Things I’ve learnt from depression

It’s been over 3 and a half years since I’ve been on antidepressant/anti-anxiety medication. I take that as a win. I’ve been pretty well, really. Being in full time employment has helped heaps with that. On days when I’ve woken up and felt like crap and felt like hurting myself (old habits die hard), I’ve just forced myself to go to work and by the end of the day the feeling has gone because I’ve been hanging with funny people and had my mind focused on others instead of myself. I’ve had a reason to get up in the morning, so it has gotten easier and easier. Trust me. I’ve had fewer and fewer of those days as the years have gone by.

I also try to be mindful of what I’m thinking. If I’ve had a weird day, I often find myself pulling it apart at the end of the day. What was I thinking about? What did I tell myself at the time? What triggered that response? How could I have responded better to that? Sometimes I will have the littlest social gaffe, and I find myself in the bathroom crying, telling myself I’m useless and broken. That’s always a bad idea. It takes me ages to calm back down again from an incident like that.

But I always make sure I try and learn something from the experience. I think that’s just my personality. I’m always trying to better myself. That can be a curse too, because I don’t stop to celebrate the little victories. I know I’m getting better though. It is possible to change those little negative inner voices. It’s not easy, and it takes a lot of practice, but it can be done. For me, I had to start identifying the lies that I believed about myself. Obviously, I had the help of a counselor to identify these things, otherwise how would I know? Then I had to write down the truth about myself. I believed I was ugly, so I had to write the truth, which is that I am actually beautiful. God doesn’t make ugly things. It’s just insulting otherwise. So, I would write these truths down in a notebook, and every day I read them out loud to myself. When I first started, I would roll my eyes at reading them, because I didn’t believe them yet. After a while of doing this, speaking out the words started to take hold in my mind. I actually started to live out these truths. This is when I started taking selfies for the first time ever. I started celebrating me. Because I had learnt that it didn’t mean I was up myself.

It meant I appreciated someone else’s art.

Welcome to my world

So this blog is called ‘No Cupcakes and Curtains’ because of a conversation I had with my old therapist a few years ago. I told him I hated small talk. Can’t stand it. I can do it, but I prefer to skip it. I don’t get it. He referred to small talk as ‘Cupcakes and Curtains’. I’m not sure if this is an established saying, or whether he was just putting together random words. I tried to Google it, but there was no urban dictionary meaning for it, so I don’t know. Hence I decided this blog was definitely not about the small talk, so NoCupcakesAndCurtains was born.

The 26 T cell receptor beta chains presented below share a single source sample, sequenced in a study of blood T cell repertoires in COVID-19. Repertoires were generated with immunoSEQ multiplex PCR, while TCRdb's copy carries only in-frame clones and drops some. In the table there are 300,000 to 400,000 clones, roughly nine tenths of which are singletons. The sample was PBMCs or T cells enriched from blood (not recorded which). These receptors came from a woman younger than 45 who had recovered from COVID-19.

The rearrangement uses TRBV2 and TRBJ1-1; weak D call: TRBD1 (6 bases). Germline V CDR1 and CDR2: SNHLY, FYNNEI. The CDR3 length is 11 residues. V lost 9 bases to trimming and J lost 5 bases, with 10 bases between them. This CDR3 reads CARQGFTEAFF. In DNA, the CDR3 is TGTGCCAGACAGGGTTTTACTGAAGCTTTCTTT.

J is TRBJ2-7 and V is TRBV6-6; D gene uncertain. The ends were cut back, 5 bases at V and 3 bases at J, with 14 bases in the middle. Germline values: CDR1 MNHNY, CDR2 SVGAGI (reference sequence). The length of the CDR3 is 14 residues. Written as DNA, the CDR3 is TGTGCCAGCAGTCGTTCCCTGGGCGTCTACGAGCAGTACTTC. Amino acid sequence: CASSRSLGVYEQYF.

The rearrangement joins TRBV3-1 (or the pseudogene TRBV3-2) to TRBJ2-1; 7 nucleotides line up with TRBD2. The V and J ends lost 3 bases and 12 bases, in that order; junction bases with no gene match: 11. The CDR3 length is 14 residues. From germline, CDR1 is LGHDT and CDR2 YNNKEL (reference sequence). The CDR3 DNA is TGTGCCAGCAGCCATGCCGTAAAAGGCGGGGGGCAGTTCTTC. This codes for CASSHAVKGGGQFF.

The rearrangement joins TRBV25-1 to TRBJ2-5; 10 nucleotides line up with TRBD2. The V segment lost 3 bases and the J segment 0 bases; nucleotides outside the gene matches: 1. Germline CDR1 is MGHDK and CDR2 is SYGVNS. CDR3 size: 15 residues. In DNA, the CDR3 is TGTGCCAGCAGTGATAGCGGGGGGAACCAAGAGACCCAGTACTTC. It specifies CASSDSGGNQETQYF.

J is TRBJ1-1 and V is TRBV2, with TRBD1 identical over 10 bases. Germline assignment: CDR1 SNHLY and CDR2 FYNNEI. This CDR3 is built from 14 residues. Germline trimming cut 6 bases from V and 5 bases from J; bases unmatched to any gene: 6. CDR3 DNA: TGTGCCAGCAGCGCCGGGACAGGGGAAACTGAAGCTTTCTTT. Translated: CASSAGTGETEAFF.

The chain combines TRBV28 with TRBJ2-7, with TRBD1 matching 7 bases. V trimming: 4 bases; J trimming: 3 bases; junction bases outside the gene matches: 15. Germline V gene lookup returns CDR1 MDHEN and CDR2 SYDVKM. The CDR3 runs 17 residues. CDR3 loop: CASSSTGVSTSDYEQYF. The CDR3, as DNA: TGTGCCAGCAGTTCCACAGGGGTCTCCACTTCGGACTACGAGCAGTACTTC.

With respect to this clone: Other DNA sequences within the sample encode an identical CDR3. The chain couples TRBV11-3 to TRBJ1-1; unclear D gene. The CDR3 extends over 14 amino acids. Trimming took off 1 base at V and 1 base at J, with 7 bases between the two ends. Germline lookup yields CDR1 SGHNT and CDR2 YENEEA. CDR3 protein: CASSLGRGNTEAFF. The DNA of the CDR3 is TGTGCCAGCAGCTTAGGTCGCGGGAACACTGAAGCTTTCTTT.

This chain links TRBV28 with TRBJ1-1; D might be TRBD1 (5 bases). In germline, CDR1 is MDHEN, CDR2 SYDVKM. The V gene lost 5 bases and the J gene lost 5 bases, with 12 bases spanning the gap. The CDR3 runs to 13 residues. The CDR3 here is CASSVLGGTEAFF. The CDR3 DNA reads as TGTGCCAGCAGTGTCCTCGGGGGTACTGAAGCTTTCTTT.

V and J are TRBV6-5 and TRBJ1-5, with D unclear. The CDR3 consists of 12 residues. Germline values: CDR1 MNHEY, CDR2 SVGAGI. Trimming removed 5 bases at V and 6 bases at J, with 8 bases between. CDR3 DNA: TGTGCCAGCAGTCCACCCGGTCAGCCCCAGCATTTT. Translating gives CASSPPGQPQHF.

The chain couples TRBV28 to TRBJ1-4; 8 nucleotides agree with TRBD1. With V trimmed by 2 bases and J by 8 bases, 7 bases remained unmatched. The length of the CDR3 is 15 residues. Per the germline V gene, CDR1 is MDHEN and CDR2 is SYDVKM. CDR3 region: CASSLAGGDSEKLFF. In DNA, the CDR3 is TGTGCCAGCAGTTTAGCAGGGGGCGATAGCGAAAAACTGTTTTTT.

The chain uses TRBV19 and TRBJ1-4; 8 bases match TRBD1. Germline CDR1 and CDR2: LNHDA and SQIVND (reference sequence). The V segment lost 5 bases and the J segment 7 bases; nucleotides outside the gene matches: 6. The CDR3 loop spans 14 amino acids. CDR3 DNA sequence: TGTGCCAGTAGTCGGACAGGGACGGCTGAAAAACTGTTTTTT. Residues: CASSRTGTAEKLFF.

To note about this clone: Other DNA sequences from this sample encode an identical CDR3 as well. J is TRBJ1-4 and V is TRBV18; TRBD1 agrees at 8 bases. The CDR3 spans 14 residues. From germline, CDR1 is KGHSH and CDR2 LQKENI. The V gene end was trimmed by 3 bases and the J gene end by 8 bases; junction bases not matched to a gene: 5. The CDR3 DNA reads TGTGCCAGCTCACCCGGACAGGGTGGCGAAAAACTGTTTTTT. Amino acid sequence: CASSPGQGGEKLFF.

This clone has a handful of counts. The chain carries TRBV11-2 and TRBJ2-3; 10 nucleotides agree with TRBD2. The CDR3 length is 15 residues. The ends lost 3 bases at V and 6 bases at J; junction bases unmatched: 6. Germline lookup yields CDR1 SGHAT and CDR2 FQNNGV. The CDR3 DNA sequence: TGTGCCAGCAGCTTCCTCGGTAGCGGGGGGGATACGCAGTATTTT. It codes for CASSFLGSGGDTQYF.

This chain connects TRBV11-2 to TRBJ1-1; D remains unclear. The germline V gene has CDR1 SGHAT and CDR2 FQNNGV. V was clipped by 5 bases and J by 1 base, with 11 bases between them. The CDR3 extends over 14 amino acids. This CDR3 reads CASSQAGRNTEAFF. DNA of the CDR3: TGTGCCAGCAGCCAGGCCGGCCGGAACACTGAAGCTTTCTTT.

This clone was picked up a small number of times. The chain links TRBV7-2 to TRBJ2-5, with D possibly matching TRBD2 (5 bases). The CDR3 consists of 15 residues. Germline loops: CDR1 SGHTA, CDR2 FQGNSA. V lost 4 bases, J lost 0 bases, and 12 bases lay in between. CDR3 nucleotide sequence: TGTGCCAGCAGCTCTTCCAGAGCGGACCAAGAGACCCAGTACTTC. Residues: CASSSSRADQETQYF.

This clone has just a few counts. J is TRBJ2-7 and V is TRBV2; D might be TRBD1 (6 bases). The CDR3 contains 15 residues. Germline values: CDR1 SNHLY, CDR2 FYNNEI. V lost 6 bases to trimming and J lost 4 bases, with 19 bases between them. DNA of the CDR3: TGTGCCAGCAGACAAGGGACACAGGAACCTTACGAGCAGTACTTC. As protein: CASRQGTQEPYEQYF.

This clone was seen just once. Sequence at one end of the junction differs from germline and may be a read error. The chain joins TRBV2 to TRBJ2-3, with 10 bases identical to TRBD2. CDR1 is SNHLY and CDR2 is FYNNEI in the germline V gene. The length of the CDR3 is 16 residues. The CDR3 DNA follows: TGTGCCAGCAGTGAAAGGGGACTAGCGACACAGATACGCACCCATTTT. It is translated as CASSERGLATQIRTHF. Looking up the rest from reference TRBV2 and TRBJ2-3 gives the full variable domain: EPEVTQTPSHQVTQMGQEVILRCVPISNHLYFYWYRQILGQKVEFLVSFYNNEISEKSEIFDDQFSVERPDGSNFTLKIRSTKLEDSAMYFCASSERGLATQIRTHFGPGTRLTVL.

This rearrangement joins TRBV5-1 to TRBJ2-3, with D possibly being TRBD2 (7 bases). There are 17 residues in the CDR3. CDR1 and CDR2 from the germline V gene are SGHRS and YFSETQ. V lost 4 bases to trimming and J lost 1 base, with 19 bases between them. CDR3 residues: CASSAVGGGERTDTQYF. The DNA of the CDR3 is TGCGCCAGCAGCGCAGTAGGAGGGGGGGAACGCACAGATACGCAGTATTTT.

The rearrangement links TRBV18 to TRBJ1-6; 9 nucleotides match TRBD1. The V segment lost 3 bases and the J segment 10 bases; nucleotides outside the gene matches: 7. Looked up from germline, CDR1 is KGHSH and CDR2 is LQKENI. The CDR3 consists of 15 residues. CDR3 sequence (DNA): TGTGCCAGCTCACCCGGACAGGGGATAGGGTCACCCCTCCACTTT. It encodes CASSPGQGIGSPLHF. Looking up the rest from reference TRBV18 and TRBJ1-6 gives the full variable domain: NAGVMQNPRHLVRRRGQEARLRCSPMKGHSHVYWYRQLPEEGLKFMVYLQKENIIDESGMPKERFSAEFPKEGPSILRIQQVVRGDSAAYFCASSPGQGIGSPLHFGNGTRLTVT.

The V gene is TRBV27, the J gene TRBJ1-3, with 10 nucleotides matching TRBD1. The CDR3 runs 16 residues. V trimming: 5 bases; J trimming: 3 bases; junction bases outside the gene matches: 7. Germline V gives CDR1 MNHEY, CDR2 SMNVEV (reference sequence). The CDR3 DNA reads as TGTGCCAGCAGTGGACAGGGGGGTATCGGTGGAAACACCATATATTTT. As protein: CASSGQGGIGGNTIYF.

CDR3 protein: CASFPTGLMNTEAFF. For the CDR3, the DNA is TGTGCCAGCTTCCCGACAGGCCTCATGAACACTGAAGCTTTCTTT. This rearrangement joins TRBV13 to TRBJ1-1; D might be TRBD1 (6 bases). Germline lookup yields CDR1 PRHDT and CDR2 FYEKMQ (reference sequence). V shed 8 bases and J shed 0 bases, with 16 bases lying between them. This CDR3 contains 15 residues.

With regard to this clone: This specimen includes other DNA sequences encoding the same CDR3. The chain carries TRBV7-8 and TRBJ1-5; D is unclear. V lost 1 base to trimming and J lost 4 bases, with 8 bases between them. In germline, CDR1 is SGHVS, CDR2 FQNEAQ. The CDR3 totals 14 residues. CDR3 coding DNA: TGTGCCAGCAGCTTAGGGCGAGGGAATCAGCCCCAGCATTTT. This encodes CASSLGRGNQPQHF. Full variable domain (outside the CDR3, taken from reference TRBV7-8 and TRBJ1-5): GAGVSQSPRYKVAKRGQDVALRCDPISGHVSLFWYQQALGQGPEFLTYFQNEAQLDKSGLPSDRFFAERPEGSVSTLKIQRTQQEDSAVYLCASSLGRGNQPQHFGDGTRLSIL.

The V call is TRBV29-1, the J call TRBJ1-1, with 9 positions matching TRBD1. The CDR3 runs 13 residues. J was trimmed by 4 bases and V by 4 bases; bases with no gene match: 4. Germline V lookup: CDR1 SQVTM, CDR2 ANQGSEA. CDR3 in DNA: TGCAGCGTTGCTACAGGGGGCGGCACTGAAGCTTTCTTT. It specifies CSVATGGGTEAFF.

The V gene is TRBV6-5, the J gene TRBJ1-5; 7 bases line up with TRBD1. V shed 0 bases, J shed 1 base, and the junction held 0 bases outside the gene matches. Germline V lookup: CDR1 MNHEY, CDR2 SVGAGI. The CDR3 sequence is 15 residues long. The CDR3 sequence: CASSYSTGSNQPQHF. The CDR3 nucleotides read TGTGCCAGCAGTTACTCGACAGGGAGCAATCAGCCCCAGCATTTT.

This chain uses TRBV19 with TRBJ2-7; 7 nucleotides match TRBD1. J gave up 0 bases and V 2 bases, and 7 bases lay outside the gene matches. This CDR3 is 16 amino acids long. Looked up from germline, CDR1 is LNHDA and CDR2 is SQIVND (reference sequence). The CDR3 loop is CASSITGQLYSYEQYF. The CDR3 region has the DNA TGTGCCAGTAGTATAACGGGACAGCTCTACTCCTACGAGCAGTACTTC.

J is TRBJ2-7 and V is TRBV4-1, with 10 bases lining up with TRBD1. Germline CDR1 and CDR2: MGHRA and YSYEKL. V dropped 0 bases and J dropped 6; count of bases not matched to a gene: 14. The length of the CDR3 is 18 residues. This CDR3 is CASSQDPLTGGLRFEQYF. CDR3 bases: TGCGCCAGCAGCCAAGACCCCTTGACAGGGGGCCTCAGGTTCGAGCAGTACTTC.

I love to write. I have been spinning stories since I was about six years old. I used to think it was since I was 10 years old, but then I found my first ever diary in a box the other day, which was just a hard bound notebook and found the words ‘I am 7 years old. I like writing books.’ So I figure it’s meant to be. Even in that diary I was creating an imaginary family around me, and living in weird and wonderful imaginary houses. They were usually underground or floating in the sky. Never just an ordinary house. I seemed to have a fascination with underground things. Not sure why.

I also had a fascination with secret things. It was my favourite word. I had secrets. Secrets I kept, even from myself until I was 18 years old. Those secrets were the ones that would fuck me up. You know the ones. The ones that strange adults told you were secret from everyone else. And I believed them. Even my brain believed them, and in the end, not knowing what to do with that secret, hid it from my own consciousness. That dissociation kept me slightly saner for those formative years, although I still had a lot of the side effects.

When it all came back to me in my later teen years, my mind broke a little. A little bit more, anyway. I went off the deep end. My brain now wanted to kill me. It told me to walk in front of cars, take pills, walk off high things, etc. I only partially listened to it. Eventually, after wanting to shut it up, I decided downing some sleeping pills with vodka was a good idea. Not so much. A stay in the hospital overnight was the result of that. The funny thing is, I was released the next morning with no more than a “don’t do it again” and a see ya later. No follow up. Interesting.

The next few years were a rinse, repeat of that episode. I’m sure my long suffering family were getting pretty sick of it. I was self-harming on a daily basis, and also a work-aholic. I tried to stay as busy as possible. I didn’t sleep much, so I just used to go to work instead. Eventually, I ended up signing myself into a full-time rehabilitation unit to try and get myself well. I knew I was fucked, and if I carried on the way I was going, I would be dead in a couple of years. So I gave it all I had.

I came out 15 months later a very different person. I now wore colours. I smiled. I took selfies. I dressed girly. Ish. People didn’t recognise me. I was happy. I had found who I was, I had learnt to love myself, despite my quirks. It had been a hard journey, but well-won. I was 22 years old.

This post has been long enough and sobering enough. I’ll let you go. We can pick this up next time.

Because kittens
Because kittens